In contrast to traditional navigation apps, where users have to look away from the road to decipher directions, the Phiar app displays a driver’s real world surroundings, augmented with an easy-to-follow painted path. A green band shows you the way to go (just like in a racing video game).
The money comes from the Venture Reality Fund and Norwest Venture Partners. Other investors include Anorak Ventures, Mayfield Fund, Zeno Ventures, Cross Culture Ventures, GFR Fund, Y Combinator, InnoLinks Ventures, and Half Court Ventures.
The Palo Alto, California-based company launched at Y Combinator earlier this year. It was founded by computer vision researcher Chen-Ping Yu and deep learning expert Ivy Li. Their aim is to solve directional and safety issues experienced by users of traditional two-dimensional navigation systems. It would be nice if carmakers built this tech into the windshield itself, but that could take a long time to happen and would probably very expensive.
The team has a background in software optimization, deep learning, 3D reconstruction, and AR design from Microsoft, Apple, Shutterstock, and VMWare.
“The idea came after taking too many wrong turns on the streets of Boston,” said Yu, in a statement. “Trying to interpret directions from a two-dimensional map, especially at high speeds, is as difficult as it is dangerous. Navigation should be convenient and straightforward, and what we’re building is going to help people get to their destination faster and safer.”
Yu was a post-doctoral fellow focused on neuro-inspired deep learning at Harvard University before cofounding Phiar. The team has five people.
“We want our users to keep their eyes on the road, looking at the real world rather than a 2D rendering of it,” said Li, who is Phiar’s chief technology officer, in a statement. “Our unique combination of augmented reality and AI delivers clear direction and routing information. But what makes the experience so unique is the super-efficient computer vision and deep learning AI, which is capable of running on smartphones. Our navigation system augments your surroundings rather than distracting you from them.”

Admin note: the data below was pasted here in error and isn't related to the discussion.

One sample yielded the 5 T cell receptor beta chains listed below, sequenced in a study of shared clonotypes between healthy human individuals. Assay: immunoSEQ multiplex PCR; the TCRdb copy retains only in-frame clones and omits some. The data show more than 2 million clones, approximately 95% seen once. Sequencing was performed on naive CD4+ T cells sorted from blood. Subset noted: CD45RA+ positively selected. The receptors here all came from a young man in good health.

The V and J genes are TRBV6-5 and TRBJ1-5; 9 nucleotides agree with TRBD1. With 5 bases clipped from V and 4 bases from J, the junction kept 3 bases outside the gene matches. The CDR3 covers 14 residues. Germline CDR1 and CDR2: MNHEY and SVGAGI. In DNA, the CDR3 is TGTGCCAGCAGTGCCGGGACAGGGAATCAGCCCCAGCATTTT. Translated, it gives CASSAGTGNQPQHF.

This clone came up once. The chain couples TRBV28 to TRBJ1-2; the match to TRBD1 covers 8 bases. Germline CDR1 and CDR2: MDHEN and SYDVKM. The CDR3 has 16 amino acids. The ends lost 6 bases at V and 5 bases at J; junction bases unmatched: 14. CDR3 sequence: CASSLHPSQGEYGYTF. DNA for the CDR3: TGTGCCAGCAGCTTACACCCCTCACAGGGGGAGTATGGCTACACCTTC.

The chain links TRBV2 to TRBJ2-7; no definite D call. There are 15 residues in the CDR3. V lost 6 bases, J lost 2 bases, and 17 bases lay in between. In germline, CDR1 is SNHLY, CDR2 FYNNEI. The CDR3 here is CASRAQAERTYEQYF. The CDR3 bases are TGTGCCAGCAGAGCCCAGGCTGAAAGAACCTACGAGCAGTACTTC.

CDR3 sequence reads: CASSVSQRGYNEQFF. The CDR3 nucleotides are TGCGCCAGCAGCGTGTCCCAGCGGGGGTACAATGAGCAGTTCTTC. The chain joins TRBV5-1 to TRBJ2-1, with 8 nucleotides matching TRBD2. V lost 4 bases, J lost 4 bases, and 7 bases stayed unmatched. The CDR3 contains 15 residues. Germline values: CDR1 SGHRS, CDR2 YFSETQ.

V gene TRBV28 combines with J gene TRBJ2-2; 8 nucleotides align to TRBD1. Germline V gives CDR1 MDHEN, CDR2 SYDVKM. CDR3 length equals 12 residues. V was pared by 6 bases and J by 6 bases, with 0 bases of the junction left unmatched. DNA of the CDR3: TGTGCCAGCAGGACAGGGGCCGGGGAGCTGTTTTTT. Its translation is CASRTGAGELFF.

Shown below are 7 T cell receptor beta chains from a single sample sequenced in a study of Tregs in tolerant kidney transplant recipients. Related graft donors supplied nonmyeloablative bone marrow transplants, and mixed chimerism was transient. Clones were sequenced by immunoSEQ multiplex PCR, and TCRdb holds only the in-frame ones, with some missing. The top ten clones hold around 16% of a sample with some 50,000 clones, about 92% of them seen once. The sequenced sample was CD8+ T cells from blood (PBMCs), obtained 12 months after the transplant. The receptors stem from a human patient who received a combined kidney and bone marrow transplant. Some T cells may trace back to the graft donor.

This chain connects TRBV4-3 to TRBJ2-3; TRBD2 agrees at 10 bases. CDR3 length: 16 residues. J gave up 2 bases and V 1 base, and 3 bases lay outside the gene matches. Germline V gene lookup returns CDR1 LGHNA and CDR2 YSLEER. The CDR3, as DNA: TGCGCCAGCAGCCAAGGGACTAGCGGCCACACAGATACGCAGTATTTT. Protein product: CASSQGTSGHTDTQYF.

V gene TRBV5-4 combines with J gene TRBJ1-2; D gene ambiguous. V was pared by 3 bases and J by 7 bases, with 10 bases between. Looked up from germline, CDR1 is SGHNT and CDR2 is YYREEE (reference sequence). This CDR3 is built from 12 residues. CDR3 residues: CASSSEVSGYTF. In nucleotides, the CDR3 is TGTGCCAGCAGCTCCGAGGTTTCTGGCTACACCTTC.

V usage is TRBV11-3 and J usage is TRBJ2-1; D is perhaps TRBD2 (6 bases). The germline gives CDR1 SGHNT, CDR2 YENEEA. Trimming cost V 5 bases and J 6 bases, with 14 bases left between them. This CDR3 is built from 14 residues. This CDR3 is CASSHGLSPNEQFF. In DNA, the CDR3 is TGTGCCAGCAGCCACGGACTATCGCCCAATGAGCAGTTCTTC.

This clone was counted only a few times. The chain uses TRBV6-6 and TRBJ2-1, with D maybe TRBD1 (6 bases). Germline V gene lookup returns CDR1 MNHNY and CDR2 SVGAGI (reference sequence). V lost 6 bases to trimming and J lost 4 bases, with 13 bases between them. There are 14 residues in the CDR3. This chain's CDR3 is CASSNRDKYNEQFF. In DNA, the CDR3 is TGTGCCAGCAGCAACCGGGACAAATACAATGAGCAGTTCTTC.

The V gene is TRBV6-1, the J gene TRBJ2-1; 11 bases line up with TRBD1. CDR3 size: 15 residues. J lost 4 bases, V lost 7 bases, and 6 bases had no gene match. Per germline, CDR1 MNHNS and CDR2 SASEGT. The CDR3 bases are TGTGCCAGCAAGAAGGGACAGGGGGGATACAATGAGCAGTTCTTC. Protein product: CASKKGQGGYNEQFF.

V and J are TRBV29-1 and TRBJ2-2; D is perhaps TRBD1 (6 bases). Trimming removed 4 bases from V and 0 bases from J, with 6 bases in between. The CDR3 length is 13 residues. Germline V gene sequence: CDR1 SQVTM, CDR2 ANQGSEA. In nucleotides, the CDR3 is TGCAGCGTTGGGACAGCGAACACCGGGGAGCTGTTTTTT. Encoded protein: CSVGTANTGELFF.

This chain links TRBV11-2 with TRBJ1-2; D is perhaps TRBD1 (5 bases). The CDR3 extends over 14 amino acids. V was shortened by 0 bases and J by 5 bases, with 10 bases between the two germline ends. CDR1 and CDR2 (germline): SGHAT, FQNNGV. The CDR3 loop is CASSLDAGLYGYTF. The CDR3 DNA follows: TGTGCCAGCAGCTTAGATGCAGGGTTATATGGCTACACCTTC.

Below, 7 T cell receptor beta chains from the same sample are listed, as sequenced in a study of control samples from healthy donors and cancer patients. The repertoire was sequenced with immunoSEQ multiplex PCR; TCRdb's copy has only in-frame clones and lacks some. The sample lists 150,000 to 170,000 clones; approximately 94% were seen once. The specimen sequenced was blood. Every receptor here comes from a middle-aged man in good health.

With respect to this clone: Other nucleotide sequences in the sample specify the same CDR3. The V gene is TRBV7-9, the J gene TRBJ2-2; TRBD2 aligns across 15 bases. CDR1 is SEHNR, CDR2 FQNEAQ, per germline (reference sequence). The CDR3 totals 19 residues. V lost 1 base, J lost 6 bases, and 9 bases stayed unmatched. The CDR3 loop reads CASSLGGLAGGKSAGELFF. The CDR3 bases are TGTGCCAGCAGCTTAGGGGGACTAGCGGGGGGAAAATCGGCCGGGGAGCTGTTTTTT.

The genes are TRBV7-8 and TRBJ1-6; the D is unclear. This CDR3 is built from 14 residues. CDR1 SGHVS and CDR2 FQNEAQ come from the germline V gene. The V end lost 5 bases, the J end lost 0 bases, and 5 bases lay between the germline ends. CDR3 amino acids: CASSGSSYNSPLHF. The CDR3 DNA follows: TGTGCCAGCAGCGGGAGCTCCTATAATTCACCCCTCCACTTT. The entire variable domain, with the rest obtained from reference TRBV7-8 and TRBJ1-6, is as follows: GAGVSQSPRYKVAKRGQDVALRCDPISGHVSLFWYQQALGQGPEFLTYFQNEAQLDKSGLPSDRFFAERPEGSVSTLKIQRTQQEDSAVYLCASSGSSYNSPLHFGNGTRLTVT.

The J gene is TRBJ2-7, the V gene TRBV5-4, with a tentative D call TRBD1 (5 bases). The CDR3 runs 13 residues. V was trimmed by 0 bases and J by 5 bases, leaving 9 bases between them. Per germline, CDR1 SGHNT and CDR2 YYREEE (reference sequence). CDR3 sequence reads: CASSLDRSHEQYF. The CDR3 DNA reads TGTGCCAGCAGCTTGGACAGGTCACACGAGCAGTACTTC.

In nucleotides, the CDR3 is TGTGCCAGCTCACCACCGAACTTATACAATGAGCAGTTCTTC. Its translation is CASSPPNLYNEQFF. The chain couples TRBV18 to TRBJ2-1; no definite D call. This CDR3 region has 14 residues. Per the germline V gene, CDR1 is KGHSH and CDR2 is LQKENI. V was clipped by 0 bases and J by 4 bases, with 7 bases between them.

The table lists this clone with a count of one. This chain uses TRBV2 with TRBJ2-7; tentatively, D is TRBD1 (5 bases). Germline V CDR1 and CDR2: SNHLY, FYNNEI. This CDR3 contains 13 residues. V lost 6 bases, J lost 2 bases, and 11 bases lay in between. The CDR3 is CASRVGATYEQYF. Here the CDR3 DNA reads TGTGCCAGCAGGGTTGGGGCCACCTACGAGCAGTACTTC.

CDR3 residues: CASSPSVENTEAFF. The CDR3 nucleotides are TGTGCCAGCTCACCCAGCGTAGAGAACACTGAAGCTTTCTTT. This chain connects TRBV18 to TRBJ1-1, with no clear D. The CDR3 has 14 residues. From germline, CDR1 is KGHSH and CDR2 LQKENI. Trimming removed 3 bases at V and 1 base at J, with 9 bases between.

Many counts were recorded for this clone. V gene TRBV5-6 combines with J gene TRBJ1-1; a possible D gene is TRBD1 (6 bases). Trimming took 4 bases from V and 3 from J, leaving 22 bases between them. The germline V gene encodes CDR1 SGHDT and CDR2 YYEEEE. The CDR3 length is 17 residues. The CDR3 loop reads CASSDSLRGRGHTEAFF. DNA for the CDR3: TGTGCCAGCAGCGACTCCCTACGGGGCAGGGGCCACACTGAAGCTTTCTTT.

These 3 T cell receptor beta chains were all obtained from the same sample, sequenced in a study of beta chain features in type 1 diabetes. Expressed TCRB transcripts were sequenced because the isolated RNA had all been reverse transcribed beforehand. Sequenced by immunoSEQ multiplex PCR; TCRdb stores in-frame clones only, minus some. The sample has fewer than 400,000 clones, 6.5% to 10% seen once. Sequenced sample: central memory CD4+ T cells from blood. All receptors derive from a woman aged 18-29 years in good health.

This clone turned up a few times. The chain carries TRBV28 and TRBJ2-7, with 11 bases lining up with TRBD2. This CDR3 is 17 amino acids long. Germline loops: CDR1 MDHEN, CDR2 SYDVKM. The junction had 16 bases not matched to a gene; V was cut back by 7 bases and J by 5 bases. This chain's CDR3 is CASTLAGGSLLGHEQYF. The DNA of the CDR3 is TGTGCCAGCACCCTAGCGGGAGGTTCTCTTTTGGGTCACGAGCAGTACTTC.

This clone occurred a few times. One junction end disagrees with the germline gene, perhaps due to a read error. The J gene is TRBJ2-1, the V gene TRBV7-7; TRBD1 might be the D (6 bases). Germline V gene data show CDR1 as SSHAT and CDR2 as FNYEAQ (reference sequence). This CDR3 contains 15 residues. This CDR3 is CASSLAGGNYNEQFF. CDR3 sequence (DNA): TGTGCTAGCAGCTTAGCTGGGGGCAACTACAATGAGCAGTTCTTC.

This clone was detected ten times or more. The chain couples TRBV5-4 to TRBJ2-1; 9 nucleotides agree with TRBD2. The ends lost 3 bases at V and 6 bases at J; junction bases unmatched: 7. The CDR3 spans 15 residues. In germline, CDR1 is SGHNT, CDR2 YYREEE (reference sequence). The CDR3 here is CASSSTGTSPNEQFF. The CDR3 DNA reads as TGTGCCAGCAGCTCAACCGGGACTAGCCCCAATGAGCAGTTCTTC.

The app will launch in mobile app stores in mid-2019. It will run edge devices, using the real-time computational processing on commodity smartphones. Phiar said its users will have fast, live, visual navigation with traffic and other contextual data that is automatically analyzed through the platform’s computer vision technology.
“AI-driven immersive and spatial technologies are becoming mainstream,” said Marco DeMiroz, general partner at the Venture Reality Fund, in a statement. “Phiar’s breakthrough deep learning technology and AR navigation app provides not just value to users, but also sets an example of the kind of incredible potential at the nexus of AI and AR.”
After downloading the Phiar app, personal and ride share drivers will be able to place their phone anywhere via a dash or windshield mount.
Phiar aims to become the de facto general-purpose AI-driven navigation solution for all AR platforms. The team predicts that AR glasses will soon be as prevalent as smartphones, and the company is preparing to support users whether they’re walking, driving, indoors, or outside.
In addition, the company’s efficient computer vision technology could eventually help autonomous systems such as self-driving cars reduce their reliance on expensive hardware sensors and processors.
“Phiar has vast growth potential because the platform they’re building is robust enough to support self-driving cars but lightweight enough to run on a smartphone,” said Scott Beechuk, partner at Norwest Venture Partners, in a statement. “The experience is going to change the way people perceive, navigate, and enjoy the world.”
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